The God Damn Whores ‘Heya-Heya-Heya-Heya-Ho!’ (Leafy Hand Records/Pledge Music)
After a seven-year hiatus, the legendary ‘Random’ Jon Poole has finally given his patient fans a treat; two albums released simultaneously. I say legendary, but if you need a brief history lesson, Mr Poole cut his teeth in the genuinely seminal Cardiacs and currently plays with both The Wildhearts and Ginger Wildheart’s solo band. So, clearly a very talented and busy man. We’ll therefore forgive him the delay between God Damn Whores releases. Just.
Jon is, essentially, God Damn Whores. Their first album ‘We Are The Lucky Thirteen’ was released in 2006 and was a loud and proud homage to some of the music of his youth; referencing early Ants, Dead Kennedys and snippets of XTC (at least to these ears). ‘Heya..’ is cut from similar sonic cloth, but is more varied in style and content. It’s been too long, so let’s dive in…
‘Introducing The Whores’ is short, sweet and tough. Although Poole plays all instruments apart from some “stunt guitar solos” by Jase Edwards, it sounds like a band. Tribal rhythms, chants and some obligatory swearing. A guitar sound somewhere between Bolan and Marco Pirroni. Tasty.
‘Mundane And Beautiful’ melds a riff with a Sparks-like melody. Some possibly autobiographical lyrics? “She had a wedge and pin-stripe jeans…we’d often get up to no good”. I’ll have to ask when I interview him.
‘Media Slave’ starts with a Cardiacs feel, understandably, but becomes a catchy pop-fest, dreaming of simpler, naïve times “when the choice was far and few between”. I can’t pretend to know what goes on in his head, but it reminds me of school discos; horrific but alluring. Like a car crash. “We don’t belong here”. Mr Poole, I think I might understand.
‘Poolius Caesar’ has Rich Jones to thank for the title. “A paranoid Roman leader”, set to Ants drumming and hints of Tenpole Tudor. But much, much better than that might sound. My life improves whenever my mp3 player treats me to this song.
‘Sparkly Silver Sk’ is manna from Heaven for Cardiacs fans; a song written by Jon while in the band, but never released until now (apart from live versions). That Tim Smith took to some of Jon’s songs speaks volumes, and the musicianship is as dazzling as the title. Enjoy.
‘The Harrowing Line’ has many little sounds from the early 80’s, yet I can’t pin it down. It sounds like Jon; perhaps a link to his solo album, which I will review soon. Similarly, it’s less guitar-driven, but extremely catchy; chants, sweet backing vocals. “Just show me some vague sign of humanity, this is solidarity”.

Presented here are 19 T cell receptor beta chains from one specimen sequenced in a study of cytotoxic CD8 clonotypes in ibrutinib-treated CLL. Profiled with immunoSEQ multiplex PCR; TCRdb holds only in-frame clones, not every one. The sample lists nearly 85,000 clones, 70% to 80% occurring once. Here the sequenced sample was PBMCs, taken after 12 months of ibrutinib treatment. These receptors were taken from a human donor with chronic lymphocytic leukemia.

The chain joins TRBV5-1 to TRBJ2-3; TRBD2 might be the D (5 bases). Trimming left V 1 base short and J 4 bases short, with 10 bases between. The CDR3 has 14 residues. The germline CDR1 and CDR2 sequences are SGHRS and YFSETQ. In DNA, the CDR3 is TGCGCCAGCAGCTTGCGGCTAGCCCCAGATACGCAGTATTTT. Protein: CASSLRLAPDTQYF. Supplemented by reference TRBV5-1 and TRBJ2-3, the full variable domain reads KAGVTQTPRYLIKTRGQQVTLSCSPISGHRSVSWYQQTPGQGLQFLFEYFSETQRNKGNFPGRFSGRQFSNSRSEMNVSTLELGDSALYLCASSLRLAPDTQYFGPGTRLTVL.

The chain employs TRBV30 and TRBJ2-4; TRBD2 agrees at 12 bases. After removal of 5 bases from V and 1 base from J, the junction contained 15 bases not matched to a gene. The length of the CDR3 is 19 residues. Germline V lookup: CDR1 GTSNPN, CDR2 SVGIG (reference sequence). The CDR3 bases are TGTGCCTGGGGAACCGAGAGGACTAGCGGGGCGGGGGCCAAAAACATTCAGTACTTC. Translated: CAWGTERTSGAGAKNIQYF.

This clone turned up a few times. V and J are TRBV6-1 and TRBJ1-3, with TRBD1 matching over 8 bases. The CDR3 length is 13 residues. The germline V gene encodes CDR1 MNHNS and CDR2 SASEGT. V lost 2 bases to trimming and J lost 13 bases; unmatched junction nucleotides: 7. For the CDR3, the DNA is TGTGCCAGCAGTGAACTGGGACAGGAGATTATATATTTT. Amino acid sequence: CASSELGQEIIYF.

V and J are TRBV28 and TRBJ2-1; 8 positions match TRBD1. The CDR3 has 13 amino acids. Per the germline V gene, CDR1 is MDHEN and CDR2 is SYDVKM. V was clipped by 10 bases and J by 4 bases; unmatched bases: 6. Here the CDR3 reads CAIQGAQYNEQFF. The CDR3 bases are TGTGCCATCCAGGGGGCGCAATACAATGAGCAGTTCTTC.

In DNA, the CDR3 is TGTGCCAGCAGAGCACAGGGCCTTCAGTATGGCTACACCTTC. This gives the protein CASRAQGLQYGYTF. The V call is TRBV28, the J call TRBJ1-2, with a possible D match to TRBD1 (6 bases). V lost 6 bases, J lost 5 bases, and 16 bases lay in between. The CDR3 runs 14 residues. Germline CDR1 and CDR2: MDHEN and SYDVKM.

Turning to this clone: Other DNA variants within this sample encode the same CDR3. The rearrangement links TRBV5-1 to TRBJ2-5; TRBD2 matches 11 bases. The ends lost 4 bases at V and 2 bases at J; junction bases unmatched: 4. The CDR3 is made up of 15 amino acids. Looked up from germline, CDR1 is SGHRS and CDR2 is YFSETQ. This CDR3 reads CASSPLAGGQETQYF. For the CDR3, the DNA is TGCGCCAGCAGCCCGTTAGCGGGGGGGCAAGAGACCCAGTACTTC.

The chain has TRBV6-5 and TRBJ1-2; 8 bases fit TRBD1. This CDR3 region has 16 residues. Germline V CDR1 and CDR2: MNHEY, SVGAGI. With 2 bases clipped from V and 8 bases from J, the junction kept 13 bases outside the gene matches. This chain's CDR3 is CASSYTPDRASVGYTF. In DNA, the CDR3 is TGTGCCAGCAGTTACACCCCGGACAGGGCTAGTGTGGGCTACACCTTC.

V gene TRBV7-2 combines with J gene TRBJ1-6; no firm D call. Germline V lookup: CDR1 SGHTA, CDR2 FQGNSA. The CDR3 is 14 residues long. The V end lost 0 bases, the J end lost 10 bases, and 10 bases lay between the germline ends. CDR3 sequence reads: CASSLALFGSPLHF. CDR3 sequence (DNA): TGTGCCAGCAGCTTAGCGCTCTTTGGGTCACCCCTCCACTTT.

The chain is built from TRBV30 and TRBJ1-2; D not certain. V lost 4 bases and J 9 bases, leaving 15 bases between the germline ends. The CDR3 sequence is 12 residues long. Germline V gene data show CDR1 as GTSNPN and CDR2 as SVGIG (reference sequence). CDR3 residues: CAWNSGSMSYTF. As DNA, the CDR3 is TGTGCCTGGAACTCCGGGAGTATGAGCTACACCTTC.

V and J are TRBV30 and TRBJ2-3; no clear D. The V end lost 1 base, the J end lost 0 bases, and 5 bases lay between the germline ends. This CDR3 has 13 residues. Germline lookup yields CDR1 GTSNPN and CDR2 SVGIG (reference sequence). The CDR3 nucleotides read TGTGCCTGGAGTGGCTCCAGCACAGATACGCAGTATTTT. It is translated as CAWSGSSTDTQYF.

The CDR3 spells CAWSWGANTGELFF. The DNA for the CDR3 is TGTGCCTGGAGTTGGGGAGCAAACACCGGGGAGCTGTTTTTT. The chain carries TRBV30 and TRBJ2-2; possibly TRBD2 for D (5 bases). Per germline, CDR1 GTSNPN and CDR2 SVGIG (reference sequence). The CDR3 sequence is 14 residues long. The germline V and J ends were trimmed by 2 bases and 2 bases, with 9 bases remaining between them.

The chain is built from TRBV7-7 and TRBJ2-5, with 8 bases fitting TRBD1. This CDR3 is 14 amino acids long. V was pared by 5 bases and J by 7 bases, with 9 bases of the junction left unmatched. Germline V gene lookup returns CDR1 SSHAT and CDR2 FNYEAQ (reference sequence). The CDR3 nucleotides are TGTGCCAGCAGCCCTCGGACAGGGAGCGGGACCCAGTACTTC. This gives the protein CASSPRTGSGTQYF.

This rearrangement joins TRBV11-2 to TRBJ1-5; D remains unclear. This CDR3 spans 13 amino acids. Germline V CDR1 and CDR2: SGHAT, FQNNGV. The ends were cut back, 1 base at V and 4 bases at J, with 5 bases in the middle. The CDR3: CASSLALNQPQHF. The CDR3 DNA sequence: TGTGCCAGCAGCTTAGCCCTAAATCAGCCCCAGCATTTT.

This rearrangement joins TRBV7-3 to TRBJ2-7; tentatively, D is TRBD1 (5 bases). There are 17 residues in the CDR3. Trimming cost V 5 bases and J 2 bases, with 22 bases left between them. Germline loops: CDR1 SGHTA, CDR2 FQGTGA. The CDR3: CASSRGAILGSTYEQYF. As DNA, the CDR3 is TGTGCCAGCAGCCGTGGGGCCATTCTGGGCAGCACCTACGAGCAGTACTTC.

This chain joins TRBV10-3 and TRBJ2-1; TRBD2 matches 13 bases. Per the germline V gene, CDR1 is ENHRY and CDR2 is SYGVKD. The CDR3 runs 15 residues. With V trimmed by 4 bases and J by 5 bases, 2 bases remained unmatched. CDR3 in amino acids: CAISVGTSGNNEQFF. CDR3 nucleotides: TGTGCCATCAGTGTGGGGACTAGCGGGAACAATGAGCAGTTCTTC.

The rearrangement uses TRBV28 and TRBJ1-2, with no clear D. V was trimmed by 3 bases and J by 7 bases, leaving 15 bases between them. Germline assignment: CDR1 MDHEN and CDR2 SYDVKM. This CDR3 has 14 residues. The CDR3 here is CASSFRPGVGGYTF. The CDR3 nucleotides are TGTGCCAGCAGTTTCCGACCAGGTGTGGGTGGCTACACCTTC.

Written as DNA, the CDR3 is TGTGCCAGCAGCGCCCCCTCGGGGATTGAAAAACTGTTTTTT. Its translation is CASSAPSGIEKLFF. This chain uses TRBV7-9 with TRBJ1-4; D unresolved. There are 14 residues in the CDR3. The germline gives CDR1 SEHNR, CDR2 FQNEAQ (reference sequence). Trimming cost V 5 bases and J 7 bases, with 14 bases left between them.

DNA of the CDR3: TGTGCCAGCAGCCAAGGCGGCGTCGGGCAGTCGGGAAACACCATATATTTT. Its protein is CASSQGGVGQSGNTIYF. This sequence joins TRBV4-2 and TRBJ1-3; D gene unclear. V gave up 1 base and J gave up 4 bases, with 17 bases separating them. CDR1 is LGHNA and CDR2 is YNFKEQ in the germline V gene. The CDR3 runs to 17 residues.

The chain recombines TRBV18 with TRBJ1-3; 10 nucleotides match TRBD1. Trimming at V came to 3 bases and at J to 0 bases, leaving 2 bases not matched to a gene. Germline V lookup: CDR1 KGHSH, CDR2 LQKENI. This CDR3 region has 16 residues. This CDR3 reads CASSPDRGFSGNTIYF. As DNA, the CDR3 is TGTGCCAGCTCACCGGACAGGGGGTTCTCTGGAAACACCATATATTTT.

And so to the hit-that-never-will- be; ‘Fucking Hell’. Jon has written a monster tune, once heard, never forgotten. A terrace anthem for people who don’t like football, a glorious pop classic that will be number 1 in an alternative universe. Reason alone for buying this album.
‘Macho Sapiens’ talks of the “dubious scene, a homophobic wet dream” of some of the sadder, dated attitudes of the metal scene. Featuring another Jase Edwards fret-shredding solo, this would be ideal for Rob Halford’s next solo album; “camping it up is the positive option”. Incidentally, Poole was once described as “camp” by none other than the delightful Dale Winton. High praise indeed.
‘Diligence’ is certainly worthy of Cardiacs. Put them in a wrestling ring with Sparks and it might sound like this. “We weren’t programmed to blindly follow you, continuing our mission to the truth”. If you’re familiar with Ginger Wildheart’s amazing 555% triple disc opus, you’ll know why Random Jon Poole is such an essential part of his band. This is music from another planet.
‘Cynical Haze’ continues the thread of Ants-heavy drums and bass (not drum and bass). Chock full of “do-do-dooh”s, it is another ludicrously infectious tune.
‘Trip A.M’ dips a toe in stranger waters. Certainly hallucinatory, with some guitar touches from his time in Cardiacs. “The hill has turned into a rhino”. Indeed. While it’s still clearly Mr Poole, this shows that God Damn Whores are capable of branching out.
And so it ends, with ‘We’re Going To Live For A Very Long Time’. A Heaven 17 cover which I was previously unaware of, it fits well within the album. While I’ve now enjoyed hearing the original, I do love this version; it’s celebratory and defiant at the same time. And goes on for a very long time……
‘Heya-Heya-Heya-Heya-Ho!’ is a more than worthy successor to ‘We Are The Lucky Thirteen’. While it retains a lot of the same sounds, it takes Random Jon Poole’s adolescent influences and expands on them. Growing, but not growing up. Heaven forbid!